Hardin & York – Still A Few Pages Left … (1995)

FrontCover1The unusual power duo of keyboardist/vocalist Eddie Hardin and drummer Pete York made a few albums in the late ’60s and early ’70s, and were aptly described as a cross between Traffic and Procol Harum. They leaned closer to Traffic than Procol Harum, with their blend of hard rock, soul, progressive, and jazz influences; the swirl and swell of Hardin’s Hammond organ; and Hardin’s Stevie Winwood-esque vocals. And they came by that Traffic influence honestly: York had played alongside Winwood in the Spencer Davis Group before Winwood formed Traffic, and Hardin joined the Spencer Davis Group on keyboards and vocals after Winwood’s departure.

Both Hardin and York left the Winwood-less Spencer Davis Group in October 1968, and teamed up shortly afterward to form a two-man group, with Hardin on vocals and Hammond C3 organ, and York on drums. The two-man band is unusual in rock to this day, and as far as two-person organ-drum combos go, the only other one of note from that period was used by Lee Michaels, the keyboardist who sometimes performed and recorded only using drummer Frosty for accompaniment. (A much more obscure one, Hanson & Karisson, were also active in Sweden around this time.) Hardin covered the bass parts with the left hand of his organ, and the result was actually a pretty full band sound for just the two members. However, on their three albums, the duo was sometimes augmented by horns, flute, guitar, backup female vocals, and other orchestration.


Hardin & York with the legendary Roadie called “Pike”

Although Hardin & York weren’t that big in the U.K. or U.S., they had more success on the European Continent, particularly in Germany, where they were big both on record and as a touring act. In fact, they were the last band to play the famous Star Club in Hamburg in 1970 before it closed and were popular enough to be honored by a bootleg recorded in Germany in the early ’70s. In 1971 each member started playing with their own bands as well (the Pete York Percussion Band and Hardin/Fenwick/Newman), occasionally playing in those bands on the same bill as live Hardin & York concerts.

Hardin & York’s third and final album, For the World (1971), put a greater emphasis on orchestration and slower tracks. One of the session musicians on that record, guitarist Ray Fenwick (who had also played with the Spencer Davis Group in the late ’60s), joined Hardin & York in mid-1972, at which point the act’s name changed to Hardin, York & Fenwick. In mid-1973, Hardin & York, or Hardin, York & Fenwick if you prefer, disbanded when Hardin and York joined a reunited version of the Spencer Davis Group. Both Hardin and York remained active as session musicians and support players to Deep Purple and solo projects, and Hardin & York reformed their duo act in 1999, primarily for the German audience. (by Richie Unterberger)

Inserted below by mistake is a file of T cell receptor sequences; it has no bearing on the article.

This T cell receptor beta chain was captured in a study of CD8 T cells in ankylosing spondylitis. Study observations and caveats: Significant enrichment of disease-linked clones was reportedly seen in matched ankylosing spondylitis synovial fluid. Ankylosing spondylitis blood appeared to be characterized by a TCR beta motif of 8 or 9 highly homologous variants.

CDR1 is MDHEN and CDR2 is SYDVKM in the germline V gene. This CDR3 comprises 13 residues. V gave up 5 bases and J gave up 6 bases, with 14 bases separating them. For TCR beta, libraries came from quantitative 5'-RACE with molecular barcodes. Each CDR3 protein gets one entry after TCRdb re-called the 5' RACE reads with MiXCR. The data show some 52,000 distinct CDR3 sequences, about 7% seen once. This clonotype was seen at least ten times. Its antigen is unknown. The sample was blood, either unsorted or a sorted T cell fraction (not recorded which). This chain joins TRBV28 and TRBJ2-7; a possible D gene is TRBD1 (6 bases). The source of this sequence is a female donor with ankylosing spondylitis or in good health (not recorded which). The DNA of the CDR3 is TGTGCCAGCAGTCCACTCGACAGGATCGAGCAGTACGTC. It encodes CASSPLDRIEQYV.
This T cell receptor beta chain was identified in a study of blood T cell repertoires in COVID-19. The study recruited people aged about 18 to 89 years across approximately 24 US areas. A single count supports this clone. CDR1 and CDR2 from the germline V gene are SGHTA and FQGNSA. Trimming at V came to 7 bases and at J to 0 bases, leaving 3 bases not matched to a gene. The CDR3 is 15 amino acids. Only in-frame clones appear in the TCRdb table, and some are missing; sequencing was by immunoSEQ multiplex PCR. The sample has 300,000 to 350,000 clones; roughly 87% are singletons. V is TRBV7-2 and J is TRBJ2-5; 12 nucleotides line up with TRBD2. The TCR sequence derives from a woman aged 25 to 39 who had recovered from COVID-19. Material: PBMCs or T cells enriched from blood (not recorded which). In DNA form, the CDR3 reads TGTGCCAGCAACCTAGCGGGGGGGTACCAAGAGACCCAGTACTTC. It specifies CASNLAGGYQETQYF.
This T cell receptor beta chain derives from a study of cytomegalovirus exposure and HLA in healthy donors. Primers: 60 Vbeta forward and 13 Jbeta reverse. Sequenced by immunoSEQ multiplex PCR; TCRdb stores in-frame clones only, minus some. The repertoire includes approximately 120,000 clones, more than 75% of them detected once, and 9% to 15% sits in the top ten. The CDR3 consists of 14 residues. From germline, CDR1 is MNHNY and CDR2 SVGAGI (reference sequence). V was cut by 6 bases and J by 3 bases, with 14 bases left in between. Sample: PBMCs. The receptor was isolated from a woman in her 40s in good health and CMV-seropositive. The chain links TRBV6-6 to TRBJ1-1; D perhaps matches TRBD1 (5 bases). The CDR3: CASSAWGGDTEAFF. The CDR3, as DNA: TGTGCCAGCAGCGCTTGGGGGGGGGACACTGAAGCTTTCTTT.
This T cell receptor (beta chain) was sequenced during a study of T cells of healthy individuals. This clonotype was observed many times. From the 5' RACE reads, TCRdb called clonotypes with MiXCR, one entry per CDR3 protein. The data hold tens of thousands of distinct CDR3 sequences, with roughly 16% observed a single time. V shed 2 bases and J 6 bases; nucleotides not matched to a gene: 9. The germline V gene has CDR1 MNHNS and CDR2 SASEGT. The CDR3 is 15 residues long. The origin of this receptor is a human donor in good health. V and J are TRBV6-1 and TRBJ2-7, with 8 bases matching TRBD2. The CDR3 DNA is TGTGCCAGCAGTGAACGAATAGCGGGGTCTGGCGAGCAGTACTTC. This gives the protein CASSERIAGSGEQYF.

BookletBackCover1And this is their rare reunion-album from 1995:

The first few tracks are a bit of a throwback to the 70,s typical blues/rock when there is a Hammond organ about. track 2 John Lords solo is quite tame like Keith Emerson on a quiet night in with light shades of Deep Purple. Debbies voice is very unmistakable like today and comes in at a time when the music on the album needs a bit of a lift. The track that seems like it could have been the single “Is this Love” is the liveliest so far with the band singing & Debbie filling in on a few backgroud vocals. Track5, Stocktaking sounds like they got Eric Clapton to sing & maybe if they did this would be the best track on the album, but then it probably is anyway. Some lovely guitar work & vocals on the last track, tinkles of some 80s style Genesis keyboarding but thats more the Synths ending in contrast to the earlier Hammond organ.
Finally “I thank E bay for this one as I don’t think it would be too easy to come by if you are out there collecting, so keep your eyes on E-bay even if your outbidding me” (by Pat).

Ray Fenwick (guitar, bass)
Eddie Hardin (keyboards, vocals)
Pete York (drums, percussion)
Debbie Bonham (background vocals on 03., + 04.)
Jon Lord (organ on 03.)
Neil Wilkinson -(drums, Percussion)

01. Credit Card City (Hardin) 4.15
02. My Eyes Don´t See (When You Are Gone) (Hardin) 3.55
03. Stuck On You (Hardin) 9.09
04. Is This Love (Hardin) 4.08(Hardin)
05. Stocktaking (Hardin/Fenwick) 5.13
06. Salvation (Hardin) 4.08
07. Still A Few Pages Left Suite (Hardin) 5.59
08. It´s Just A Feeling (Hardin/Fenwick) 4.45




Hardin & York – Live (1994)

HardinYorkLiveFCOne of the first German bootlegs was the “Hardin & York” live recording at a youthclub in Hamburg-Altona in 1970. A real collector´s item and till 1994 really hard to find. But then Eddie Hardin & Pete York decided, to publish this bootleg as an “official bootleg”.

It´s really amazing to listen to the live sound of “the smallest big band”, which was then and now more than exciting.

A mixture between a jazzy version of The Beatles tunes “Lady Madonna” and “Norwegian Wood” (later called “Northern Medley”) sentimental ballads and of course their famous Rock N Roll Medley.

HardinYorkLiveBootlegFCOriginal Bootleg frontcover

Eddie Hardin (keyboards, vocals)
Pete York (drums)

01. Lady Madonna/Norwegian Wood (Lennon/McCartney) 24.17
02. Drinking My Wine (Hardin) 3.50
03. I´ll Drown In My Own Tears (Charles) 4.28
04. The Long Road (Hardin) 3.15
05. Driftin´ Blue (Hardin) 6.36
06. Jailhouse Rock/Mean Woman Blues (Leiber/Stoller/Demetrius) 5.04